In 2006, the United States intelligence community adopted Intellipedia, a closed online system for collaborative information sharing among the 16 national agencies, other security-related organizations and combatant commands. Although 90,000 users have flocked to the intelligence wiki, trust remains an issue: agencies and individual users still want to protect their data.
Chris Rasmussen, a knowledge manager for the National Geospatial-Intelligence Agency with the Department of Defense, has spent the past several years promoting Web 2.0 technologies. At a presentation to GTEC in October, he had a few words of advice as the Government of Canada launches GCpedia to promote greater cross-departmental collaboration.
Don’t fear the keeper
Every argument that was made against the copy machine, telephone and email are the same arguments being made against [Web 2.0] tools. And what are they? Somebody will mess up; somebody will email the director when they are not supposed to; somebody will post inappropriate content. I’ve been doing this for four years. There has not been one f-bomb dropped in the blogs. There has not been any inappropriate content put into Intellipedia. Everything that you do or say is recorded. Bad edits do not stay around very long. Somehow the wiki is [seen as] playing around at work. These are just different tools to work in.
You’re data isn’t special
When people come into a wiki, they submit generic content because most of the time employees don’t trust each other. How do you get them to submit that meaty content that they think they own? We’re not there yet with Intellipedia, with what we call purple intelligence.
Everyone thinks their data is unique. It’s not. It’s completely contextual. There are certain things that need to be locked down, but you do not do that from the get-go. You let a link control access. You put out 500 unclassified paragraphs in the unclassified system [and] leave…a “breadcrumb” link…[to the] top-secret part. Keep it as broad as possible. There is not a topic in the world that needs to be 100 percent locked down. [And] it lets people know that a conversation [at that level] even exists.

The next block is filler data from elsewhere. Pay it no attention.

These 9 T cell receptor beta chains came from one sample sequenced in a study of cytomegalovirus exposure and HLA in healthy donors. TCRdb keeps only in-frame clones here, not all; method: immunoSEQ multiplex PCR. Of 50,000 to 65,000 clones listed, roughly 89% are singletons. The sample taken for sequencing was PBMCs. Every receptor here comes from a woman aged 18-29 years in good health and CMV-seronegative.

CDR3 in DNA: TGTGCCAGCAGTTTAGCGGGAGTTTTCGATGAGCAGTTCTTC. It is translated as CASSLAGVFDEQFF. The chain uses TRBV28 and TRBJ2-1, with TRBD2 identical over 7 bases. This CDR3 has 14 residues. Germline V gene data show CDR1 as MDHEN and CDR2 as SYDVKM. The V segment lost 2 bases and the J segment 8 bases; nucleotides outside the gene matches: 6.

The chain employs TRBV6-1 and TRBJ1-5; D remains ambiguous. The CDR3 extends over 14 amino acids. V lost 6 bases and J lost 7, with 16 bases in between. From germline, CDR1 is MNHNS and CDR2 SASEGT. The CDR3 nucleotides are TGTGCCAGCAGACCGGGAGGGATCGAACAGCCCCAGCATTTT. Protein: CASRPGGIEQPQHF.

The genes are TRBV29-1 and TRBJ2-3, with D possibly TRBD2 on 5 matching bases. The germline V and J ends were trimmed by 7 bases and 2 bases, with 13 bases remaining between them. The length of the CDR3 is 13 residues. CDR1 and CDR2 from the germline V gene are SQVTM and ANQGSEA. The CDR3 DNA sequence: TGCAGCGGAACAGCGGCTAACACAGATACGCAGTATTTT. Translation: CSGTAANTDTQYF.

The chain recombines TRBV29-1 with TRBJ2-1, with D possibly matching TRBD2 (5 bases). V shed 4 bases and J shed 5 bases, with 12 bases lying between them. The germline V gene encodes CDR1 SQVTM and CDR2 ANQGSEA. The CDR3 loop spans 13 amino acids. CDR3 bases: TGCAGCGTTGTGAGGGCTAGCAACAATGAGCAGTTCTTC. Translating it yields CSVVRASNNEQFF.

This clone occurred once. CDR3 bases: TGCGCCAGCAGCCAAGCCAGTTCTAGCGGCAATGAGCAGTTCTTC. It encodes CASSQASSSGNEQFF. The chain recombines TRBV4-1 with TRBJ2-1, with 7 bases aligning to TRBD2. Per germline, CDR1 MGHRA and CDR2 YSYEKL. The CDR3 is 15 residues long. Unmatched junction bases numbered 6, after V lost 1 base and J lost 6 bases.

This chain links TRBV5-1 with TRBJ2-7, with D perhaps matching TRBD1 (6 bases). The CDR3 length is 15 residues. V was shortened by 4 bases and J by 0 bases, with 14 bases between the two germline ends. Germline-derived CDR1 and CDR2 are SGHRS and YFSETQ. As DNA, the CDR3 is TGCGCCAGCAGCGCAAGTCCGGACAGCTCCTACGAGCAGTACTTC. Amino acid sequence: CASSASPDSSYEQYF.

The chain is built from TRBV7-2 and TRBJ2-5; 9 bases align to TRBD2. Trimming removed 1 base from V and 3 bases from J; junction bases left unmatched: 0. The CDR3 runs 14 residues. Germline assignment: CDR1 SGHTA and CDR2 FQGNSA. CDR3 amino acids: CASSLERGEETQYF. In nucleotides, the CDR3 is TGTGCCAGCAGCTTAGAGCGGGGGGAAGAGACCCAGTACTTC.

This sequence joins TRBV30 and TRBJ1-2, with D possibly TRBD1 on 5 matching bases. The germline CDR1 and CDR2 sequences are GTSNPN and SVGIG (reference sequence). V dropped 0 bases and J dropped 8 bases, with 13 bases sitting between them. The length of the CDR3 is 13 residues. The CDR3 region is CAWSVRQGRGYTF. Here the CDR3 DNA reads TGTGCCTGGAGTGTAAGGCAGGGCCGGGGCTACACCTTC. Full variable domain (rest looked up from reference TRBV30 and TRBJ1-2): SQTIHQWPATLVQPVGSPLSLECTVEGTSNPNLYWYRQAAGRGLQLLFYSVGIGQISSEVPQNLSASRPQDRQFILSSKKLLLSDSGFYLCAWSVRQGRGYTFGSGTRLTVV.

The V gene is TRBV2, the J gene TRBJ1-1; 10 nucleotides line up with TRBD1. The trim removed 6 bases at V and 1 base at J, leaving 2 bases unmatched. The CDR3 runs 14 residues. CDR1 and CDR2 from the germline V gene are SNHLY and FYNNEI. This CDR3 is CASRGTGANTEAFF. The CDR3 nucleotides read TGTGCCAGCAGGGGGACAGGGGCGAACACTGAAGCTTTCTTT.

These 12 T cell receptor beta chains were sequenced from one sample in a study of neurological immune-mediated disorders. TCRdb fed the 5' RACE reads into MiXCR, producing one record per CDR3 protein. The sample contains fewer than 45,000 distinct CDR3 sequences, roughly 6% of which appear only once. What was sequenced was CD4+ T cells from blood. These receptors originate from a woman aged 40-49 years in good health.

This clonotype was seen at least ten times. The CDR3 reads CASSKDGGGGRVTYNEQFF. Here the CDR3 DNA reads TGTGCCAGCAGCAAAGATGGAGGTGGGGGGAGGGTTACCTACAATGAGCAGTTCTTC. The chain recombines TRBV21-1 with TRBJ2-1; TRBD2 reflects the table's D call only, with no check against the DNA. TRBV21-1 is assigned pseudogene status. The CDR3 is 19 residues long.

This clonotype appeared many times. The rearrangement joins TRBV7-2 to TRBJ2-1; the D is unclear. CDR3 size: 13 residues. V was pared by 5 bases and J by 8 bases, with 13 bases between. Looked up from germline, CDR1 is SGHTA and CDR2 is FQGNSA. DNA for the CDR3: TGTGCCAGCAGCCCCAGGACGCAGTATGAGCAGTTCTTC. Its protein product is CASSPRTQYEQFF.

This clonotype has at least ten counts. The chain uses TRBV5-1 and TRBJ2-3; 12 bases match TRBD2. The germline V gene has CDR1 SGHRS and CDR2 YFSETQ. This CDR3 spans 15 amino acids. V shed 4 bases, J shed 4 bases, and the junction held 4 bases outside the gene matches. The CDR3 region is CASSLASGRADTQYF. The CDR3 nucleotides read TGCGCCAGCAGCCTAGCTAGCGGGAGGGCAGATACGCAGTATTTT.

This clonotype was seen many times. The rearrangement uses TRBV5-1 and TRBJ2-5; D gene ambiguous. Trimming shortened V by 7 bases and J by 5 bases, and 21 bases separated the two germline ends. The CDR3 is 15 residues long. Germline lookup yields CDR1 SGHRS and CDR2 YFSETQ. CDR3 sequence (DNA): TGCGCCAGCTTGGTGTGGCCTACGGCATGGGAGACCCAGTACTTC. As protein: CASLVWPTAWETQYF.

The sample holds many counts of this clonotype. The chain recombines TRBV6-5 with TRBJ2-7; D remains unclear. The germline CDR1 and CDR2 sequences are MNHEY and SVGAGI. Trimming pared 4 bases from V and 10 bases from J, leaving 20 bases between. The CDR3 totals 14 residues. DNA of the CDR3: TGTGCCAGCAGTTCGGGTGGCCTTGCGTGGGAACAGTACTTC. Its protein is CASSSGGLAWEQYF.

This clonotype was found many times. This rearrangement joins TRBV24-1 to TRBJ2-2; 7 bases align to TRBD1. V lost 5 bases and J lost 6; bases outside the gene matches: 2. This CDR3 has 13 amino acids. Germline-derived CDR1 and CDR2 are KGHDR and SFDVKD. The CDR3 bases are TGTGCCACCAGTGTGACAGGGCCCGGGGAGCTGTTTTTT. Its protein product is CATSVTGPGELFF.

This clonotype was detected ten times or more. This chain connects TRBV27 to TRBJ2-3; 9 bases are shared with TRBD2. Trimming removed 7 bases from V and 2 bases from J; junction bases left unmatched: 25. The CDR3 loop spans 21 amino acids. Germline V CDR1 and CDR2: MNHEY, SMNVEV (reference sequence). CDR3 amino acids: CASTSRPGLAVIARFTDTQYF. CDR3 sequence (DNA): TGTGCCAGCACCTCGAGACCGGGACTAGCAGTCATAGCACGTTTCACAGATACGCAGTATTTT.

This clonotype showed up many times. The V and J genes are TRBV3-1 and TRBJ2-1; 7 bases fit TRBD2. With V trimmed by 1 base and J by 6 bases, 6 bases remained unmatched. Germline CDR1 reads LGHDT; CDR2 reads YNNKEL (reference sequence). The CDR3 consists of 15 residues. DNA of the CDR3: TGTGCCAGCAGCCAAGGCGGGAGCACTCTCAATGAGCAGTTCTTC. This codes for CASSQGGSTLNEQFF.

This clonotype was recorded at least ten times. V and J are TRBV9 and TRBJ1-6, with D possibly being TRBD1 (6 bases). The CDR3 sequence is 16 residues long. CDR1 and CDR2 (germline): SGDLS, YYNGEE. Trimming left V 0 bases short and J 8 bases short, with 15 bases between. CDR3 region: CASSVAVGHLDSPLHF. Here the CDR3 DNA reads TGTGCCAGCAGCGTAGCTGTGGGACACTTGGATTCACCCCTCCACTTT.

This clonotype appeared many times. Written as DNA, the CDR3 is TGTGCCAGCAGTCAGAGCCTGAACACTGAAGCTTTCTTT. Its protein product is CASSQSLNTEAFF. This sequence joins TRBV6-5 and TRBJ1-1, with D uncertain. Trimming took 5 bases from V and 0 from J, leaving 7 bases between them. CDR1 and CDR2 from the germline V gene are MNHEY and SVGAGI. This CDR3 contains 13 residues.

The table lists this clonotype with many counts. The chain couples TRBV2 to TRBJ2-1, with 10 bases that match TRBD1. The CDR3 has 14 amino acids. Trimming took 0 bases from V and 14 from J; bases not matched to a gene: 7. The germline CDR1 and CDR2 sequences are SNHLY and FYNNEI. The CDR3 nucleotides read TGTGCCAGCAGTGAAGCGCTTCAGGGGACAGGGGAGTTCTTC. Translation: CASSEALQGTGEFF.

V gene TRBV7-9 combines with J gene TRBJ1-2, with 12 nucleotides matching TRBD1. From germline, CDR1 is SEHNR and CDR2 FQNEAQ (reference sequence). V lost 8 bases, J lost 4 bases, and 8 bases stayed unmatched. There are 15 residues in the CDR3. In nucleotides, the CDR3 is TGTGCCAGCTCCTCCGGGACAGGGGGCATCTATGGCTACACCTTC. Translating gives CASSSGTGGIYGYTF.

In 2005, the U.S. intelligence community issued 50,000 reports on the same topic, many far too long and way too redundant. Each agency is doing the same thing. Intellipedia offers to work together on one topic to reduce the amount of hay we’re throwing on the haystack. That is a trust issue. We’ve got great examples: we have a page on chlorine improvised explosives in Iraq; no one asked anyone to do it, [but] people just swarmed on it, answered the questions, and people downrange are using it for their intel. It is exactly what this was designed to do.
If you look at the portal and knowledge management movements of the 90s, why did so many of them fail? They imposed so much structure up front, it choke off creativity. [However] when you come into this environment, read the guidelines. We have a phrase: all thrust, no vector. People hustle into the wiki and make pages called the FBI-CIA-DIA-Fidel Castro Page – it’s just Fidel Castro. Work topically, not organizationally. People are so used to promoting the organization that when they come into new tools, they bring in the old processes. Henry Ford said: if I’d asked my customers what they wanted, they’d have said a faster horse. Lead with what you want, not with what you have. Your title does not dictate function in this environment. We want your knowledge, not your agency seal.
Reports expire very quickly. Don’t just hang that in the wiki – capture the insights in the report as a topic and then point to it as a source. Don’t use the wiki as a dumping ground for re-hosting processes. You want to work at the broadest level possible to keep serendipitous interaction open. When you ask a question, you have no idea who is going to be able to answer it. [If] you start putting up roadblocks, or lanes or stay-off-the-grass signs, you block out serendipitous interaction.
Because you throw out a page does not mean you’re going to get a magical swarm. You have to try really hard to get people into this space. You have to bring it up at meetings, send out the link in emails, put it in a chat room, good old fashion evangelism, little mugs if they get a wiki account, posters in the bathroom. It takes a lot of work to get those eyes on the content.
Old is good
This is not an age thing; this is a mindset thing. Our top editor is 70 years old. Of the top 30 contributors to the unclassified side, there are probably only a couple in their 20s.
Teach ‘em well
If you want to sell this stuff, you need…training. Set up formalized classes within the organization. Have students come to the class with a project they are working on. You want to migrate business processes.
Let the data go. Let your [employees] surprise you. Just give people the data and let them make the mash-ups.